By Lauren Poteat
(NNPA Newswire Contributor)
In the battle to save the lives of our mothers, daughters and sisters, WomenHeart: The National Coalition for Women with Heart Disease is one of the greatest allies that families have against the deadly disease, the leading cause of death among women in the United States.
WomenHeart, “the nation’s only patient-centered organization solely serving millions of American women living with or at risk for heart disease,” according to the group’s website, recently celebrated the people and organizations that are on the frontlines of that battle, during the 18th Annual Wenger Awards in Washington, D.C.
According to the Centers for Disease Control and Prevention (CDC), an astounding one in four women die from heart disease every year.
Nearly eight percent of Black women have coronary heart disease—the highest rate among all women; about 6 percent of White women have coronary heart disease.
As an actress and a natural advocate for healthy living, Chandra Wilson, who plays Dr. Miranda Bailey on the hit ABC television show “Grey’s Anatomy,” highlighted the importance of regular heart screenings and the need for better healthcare access for women, during the awards ceremony. Wilson was also honored with the “Excellence in Media” award during the event.
“Nobody knows your battle better than you do…there are things that you need a physician to specifically listen for,” Wilson said. “You need to know your statistics, specifically women of color.”
Wilson also talked about the impact of heart disease on her own family.
“Even though women face challenges with heart disease that are somewhat different from men, my father passed away from heart disease at age 55,” Wilson said. “And while he was aware of heart disease, he was never taught ‘Okay, this is what you do. Here are the things that can help,’ which is so important.”
During the Wenger Awards ceremony, Dr. Roxana Mehran (“Excellence in Medical Leadership”), Dr. Clyde W. Yancy (“Excellence in Medical Research”) and Rep. Debbie Dingel (D-Mich.) (“Excellence in Public Service”) were recognized for their efforts in fighting heart disease.
Actor and activist Lamman Rucker served as the master of ceremonies for the event.
Evan McGabe, the chair of the board of directors for WomenHeart, rallied attendees to get active and involved in learning more about their own heart statistics and overall health status.
“We really can’t believe that so many women still don’t know their risk of heart disease in this country,” McGabe said. “In our organization, we teach women how to be proactive about their health. We want to help women, not to dismiss their symptoms.”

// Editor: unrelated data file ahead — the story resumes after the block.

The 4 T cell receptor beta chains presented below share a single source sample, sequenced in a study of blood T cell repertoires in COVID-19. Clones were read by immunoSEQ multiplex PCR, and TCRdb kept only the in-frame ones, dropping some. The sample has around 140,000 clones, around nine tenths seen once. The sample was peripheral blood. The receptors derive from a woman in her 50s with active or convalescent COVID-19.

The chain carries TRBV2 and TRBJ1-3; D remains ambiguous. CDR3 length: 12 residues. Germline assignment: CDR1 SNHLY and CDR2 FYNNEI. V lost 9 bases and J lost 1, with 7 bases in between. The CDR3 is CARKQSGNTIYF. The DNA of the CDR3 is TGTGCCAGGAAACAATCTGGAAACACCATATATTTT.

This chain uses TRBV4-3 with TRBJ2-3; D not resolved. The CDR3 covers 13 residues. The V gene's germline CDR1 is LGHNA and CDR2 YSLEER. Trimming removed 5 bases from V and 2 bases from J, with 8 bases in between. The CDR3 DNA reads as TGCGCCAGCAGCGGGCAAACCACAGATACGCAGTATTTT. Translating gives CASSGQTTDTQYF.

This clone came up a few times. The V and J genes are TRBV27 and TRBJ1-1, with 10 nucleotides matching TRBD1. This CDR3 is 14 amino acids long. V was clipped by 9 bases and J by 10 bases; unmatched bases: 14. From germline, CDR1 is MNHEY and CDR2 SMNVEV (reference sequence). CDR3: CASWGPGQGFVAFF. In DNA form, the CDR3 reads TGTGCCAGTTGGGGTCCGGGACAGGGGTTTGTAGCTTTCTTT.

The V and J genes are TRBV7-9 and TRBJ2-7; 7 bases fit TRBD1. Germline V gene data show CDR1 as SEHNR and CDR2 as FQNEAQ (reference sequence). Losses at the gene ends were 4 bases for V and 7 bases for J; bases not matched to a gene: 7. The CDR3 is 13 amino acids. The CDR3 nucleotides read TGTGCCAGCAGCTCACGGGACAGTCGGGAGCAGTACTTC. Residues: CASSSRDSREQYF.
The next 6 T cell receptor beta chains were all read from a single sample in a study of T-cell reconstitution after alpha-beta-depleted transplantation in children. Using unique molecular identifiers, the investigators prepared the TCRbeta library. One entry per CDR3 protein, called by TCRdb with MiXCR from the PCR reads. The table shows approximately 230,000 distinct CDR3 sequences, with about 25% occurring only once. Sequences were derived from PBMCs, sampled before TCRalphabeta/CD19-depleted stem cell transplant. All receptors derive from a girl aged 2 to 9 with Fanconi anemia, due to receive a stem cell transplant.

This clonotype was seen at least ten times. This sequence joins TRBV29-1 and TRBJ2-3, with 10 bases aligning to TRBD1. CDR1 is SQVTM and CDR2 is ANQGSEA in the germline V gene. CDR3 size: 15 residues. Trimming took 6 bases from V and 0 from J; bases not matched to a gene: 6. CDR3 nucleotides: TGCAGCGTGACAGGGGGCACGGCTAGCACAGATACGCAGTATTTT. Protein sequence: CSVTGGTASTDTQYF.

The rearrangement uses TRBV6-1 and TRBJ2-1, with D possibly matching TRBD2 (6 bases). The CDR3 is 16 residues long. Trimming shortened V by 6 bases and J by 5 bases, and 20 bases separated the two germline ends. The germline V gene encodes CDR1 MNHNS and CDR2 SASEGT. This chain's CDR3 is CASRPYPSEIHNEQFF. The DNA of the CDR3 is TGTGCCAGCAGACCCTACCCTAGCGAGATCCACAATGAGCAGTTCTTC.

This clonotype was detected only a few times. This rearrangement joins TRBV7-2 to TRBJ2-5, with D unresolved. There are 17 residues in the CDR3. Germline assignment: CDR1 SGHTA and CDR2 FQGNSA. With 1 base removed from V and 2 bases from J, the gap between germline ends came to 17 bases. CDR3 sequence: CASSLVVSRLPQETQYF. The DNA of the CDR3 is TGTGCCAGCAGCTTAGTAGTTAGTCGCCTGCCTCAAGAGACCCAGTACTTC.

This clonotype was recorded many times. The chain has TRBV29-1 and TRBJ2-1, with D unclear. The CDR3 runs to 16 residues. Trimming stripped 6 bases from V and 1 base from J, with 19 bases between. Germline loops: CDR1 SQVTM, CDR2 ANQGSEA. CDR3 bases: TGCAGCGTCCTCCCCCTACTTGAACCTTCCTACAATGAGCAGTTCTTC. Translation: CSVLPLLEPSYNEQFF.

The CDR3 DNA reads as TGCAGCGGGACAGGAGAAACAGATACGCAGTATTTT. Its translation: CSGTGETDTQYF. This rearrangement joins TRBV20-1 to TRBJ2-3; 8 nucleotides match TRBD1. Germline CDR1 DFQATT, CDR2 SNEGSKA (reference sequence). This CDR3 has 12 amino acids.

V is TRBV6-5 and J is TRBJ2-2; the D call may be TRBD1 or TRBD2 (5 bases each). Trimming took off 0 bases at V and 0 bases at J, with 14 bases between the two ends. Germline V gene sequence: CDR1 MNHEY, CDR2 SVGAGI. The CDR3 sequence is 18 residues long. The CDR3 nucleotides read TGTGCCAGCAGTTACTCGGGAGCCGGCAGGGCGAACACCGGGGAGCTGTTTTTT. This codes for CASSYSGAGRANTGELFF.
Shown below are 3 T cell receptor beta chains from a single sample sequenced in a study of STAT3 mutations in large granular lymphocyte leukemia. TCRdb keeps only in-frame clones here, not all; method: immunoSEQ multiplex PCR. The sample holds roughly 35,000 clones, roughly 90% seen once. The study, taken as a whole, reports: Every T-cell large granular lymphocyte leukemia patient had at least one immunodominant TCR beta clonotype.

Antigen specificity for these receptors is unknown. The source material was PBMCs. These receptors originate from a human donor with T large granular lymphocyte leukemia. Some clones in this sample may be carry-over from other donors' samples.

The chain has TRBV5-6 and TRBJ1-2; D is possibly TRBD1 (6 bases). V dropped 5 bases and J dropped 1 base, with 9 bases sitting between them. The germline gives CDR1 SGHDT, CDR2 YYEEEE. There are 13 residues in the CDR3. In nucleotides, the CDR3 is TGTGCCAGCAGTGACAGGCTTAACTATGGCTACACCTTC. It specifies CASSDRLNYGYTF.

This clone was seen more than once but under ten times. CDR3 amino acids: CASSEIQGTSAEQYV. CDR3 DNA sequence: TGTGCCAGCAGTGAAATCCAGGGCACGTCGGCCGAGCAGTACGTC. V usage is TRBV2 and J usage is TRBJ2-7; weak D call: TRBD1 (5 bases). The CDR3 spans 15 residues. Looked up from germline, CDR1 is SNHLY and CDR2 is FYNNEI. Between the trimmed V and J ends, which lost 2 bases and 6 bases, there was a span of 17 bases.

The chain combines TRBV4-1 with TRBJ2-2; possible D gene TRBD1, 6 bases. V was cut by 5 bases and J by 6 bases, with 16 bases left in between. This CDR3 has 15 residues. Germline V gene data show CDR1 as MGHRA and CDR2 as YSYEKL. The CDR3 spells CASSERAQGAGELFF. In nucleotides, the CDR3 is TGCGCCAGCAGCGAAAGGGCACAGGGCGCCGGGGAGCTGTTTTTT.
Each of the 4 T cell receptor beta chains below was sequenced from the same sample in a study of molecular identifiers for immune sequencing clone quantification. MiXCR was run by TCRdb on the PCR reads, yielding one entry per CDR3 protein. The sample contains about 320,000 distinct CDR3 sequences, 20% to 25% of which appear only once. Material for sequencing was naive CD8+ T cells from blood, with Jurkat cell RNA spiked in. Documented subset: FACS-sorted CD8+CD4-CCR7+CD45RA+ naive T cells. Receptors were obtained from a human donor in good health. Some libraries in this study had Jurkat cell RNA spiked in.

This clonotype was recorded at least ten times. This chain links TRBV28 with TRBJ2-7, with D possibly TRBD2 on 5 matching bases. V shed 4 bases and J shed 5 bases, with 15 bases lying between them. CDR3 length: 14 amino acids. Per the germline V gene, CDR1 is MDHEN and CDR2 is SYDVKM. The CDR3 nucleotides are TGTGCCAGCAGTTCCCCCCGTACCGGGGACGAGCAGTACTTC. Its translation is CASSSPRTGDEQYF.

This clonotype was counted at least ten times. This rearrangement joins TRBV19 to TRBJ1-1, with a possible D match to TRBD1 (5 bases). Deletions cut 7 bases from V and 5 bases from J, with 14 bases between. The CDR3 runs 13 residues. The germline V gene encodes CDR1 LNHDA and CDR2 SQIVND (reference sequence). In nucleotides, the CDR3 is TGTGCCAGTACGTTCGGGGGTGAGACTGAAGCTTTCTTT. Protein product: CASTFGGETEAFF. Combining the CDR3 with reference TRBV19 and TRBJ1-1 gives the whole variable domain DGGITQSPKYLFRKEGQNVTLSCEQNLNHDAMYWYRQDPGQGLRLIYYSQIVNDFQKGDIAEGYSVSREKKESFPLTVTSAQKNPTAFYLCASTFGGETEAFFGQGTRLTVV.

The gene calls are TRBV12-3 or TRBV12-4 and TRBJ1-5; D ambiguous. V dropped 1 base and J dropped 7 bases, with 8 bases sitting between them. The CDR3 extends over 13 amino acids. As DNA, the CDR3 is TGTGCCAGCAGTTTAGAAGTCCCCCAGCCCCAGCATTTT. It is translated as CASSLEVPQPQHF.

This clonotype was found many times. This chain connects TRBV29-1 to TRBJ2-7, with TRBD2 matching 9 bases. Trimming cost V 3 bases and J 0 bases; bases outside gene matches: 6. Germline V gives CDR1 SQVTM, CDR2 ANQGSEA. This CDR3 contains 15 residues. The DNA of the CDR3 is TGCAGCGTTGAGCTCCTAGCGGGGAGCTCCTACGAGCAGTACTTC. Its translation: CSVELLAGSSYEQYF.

McGabe added that WomenHeart works to empower women so that they can empower others.
According to the CDC, the most common symptoms of heart disease include chest discomfort, upper back pain, indigestion, heartburn, nausea/vomiting, extreme fatigue, upper body discomfort, shortness of breath, sudden weakness, paralysis in the limbs, blurred vision and impaired speech.
The risk factors for heart disease include high blood pressure, high LDL cholesterol, smoking, diabetes, obesity, poor diet and physical inactivity.
To reduce the chances of getting heart disease, the CDC recommends that people monitor their blood pressure on a regular basis, receive regular screenings for diabetes, limit smoking, eat healthy, lower stress and limit alcohol consumption.
Closing out the event, Rucker gushed over the opportunity to be able to be a part of such a powerful movement.
“I’ve had a relationship with the Association of Black Cardiologist for a number of years and have done heart health work with the American Heart Association,” Rucker said. “As an artist, a big part of our purpose behind the work that we are doing is to not just live out our dreams and be stars, but to inform, uplift and inspire people through the work that we do.
Rucker continued: “Just being able to be a part of [WomenHeart and the Wenger Awards] is tremendous.”
This article was originally published at BlackPressUSA.com.
The Wenger Awards celebrate individuals who have made extraordinary contributions in the fight against heart disease in women. Black women have heart disease at higher rates than White women and Hispanic women.